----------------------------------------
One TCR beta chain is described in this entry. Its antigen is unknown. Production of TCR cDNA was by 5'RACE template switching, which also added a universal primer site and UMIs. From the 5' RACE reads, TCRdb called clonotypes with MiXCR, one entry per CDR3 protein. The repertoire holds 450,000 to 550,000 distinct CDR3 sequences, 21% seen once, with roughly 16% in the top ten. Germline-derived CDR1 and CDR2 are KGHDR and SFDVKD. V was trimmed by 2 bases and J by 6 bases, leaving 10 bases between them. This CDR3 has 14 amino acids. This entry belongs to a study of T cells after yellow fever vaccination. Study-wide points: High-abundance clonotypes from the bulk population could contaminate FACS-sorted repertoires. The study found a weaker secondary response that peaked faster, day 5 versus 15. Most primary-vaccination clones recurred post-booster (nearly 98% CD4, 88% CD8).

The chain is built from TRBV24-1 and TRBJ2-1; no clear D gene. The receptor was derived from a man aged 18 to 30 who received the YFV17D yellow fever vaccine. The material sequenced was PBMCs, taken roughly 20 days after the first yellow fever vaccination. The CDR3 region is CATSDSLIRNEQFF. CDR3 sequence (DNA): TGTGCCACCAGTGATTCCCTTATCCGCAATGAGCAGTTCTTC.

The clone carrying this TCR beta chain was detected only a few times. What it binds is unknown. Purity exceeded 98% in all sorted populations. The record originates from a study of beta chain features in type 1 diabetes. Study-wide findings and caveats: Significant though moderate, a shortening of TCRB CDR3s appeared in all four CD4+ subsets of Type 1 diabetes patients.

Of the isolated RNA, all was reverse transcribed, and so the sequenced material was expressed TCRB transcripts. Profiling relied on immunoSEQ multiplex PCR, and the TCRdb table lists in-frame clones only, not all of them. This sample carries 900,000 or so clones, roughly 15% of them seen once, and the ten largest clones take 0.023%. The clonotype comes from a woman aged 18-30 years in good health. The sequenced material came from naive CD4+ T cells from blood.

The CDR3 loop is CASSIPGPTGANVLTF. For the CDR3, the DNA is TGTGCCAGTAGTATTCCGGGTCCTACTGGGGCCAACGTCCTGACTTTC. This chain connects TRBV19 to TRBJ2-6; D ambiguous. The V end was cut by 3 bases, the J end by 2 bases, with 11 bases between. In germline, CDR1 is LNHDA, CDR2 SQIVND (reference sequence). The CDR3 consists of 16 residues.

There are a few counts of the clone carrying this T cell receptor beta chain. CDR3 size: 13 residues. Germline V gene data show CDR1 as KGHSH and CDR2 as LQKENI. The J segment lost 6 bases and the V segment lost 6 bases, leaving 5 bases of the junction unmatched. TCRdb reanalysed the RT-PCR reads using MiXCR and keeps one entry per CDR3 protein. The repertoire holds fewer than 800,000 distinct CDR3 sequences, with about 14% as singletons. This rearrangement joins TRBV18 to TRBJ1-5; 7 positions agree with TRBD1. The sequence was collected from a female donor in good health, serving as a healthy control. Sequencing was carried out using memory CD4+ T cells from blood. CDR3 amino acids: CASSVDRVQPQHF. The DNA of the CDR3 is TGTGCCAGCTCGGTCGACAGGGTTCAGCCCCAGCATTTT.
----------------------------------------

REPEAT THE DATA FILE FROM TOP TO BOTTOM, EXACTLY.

One TCR beta chain is described in this entry. Its antigen is unknown. Production of TCR cDNA was by 5'RACE template switching, which also added a universal primer site and UMIs. From the 5' RACE reads, TCRdb called clonotypes with MiXCR, one entry per CDR3 protein. The repertoire holds 450,000 to 550,000 distinct CDR3 sequences, 21% seen once, with roughly 16% in the top ten. Germline-derived CDR1 and CDR2 are KGHDR and SFDVKD. V was trimmed by 2 bases and J by 6 bases, leaving 10 bases between them. This CDR3 has 14 amino acids. This entry belongs to a study of T cells after yellow fever vaccination. Study-wide points: High-abundance clonotypes from the bulk population could contaminate FACS-sorted repertoires. The study found a weaker secondary response that peaked faster, day 5 versus 15. Most primary-vaccination clones recurred post-booster (nearly 98% CD4, 88% CD8).

The chain is built from TRBV24-1 and TRBJ2-1; no clear D gene. The receptor was derived from a man aged 18 to 30 who received the YFV17D yellow fever vaccine. The material sequenced was PBMCs, taken roughly 20 days after the first yellow fever vaccination. The CDR3 region is CATSDSLIRNEQFF. CDR3 sequence (DNA): TGTGCCACCAGTGATTCCCTTATCCGCAATGAGCAGTTCTTC.

The clone carrying this TCR beta chain was detected only a few times. What it binds is unknown. Purity exceeded 98% in all sorted populations. The record originates from a study of beta chain features in type 1 diabetes. Study-wide findings and caveats: Significant though moderate, a shortening of TCRB CDR3s appeared in all four CD4+ subsets of Type 1 diabetes patients.

Of the isolated RNA, all was reverse transcribed, and so the sequenced material was expressed TCRB transcripts. Profiling relied on immunoSEQ multiplex PCR, and the TCRdb table lists in-frame clones only, not all of them. This sample carries 900,000 or so clones, roughly 15% of them seen once, and the ten largest clones take 0.023%. The clonotype comes from a woman aged 18-30 years in good health. The sequenced material came from naive CD4+ T cells from blood.

The CDR3 loop is CASSIPGPTGANVLTF. For the CDR3, the DNA is TGTGCCAGTAGTATTCCGGGTCCTACTGGGGCCAACGTCCTGACTTTC. This chain connects TRBV19 to TRBJ2-6; D ambiguous. The V end was cut by 3 bases, the J end by 2 bases, with 11 bases between. In germline, CDR1 is LNHDA, CDR2 SQIVND (reference sequence). The CDR3 consists of 16 residues.

There are a few counts of the clone carrying this T cell receptor beta chain. CDR3 size: 13 residues. Germline V gene data show CDR1 as KGHSH and CDR2 as LQKENI. The J segment lost 6 bases and the V segment lost 6 bases, leaving 5 bases of the junction unmatched. TCRdb reanalysed the RT-PCR reads using MiXCR and keeps one entry per CDR3 protein. The repertoire holds fewer than 800,000 distinct CDR3 sequences, with about 14% as singletons. This rearrangement joins TRBV18 to TRBJ1-5; 7 positions agree with TRBD1. The sequence was collected from a female donor in good health, serving as a healthy control. Sequencing was carried out using memory CD4+ T cells from blood. CDR3 amino acids: CASSVDRVQPQHF. The DNA of the CDR3 is TGTGCCAGCTCGGTCGACAGGGTTCAGCCCCAGCATTTT.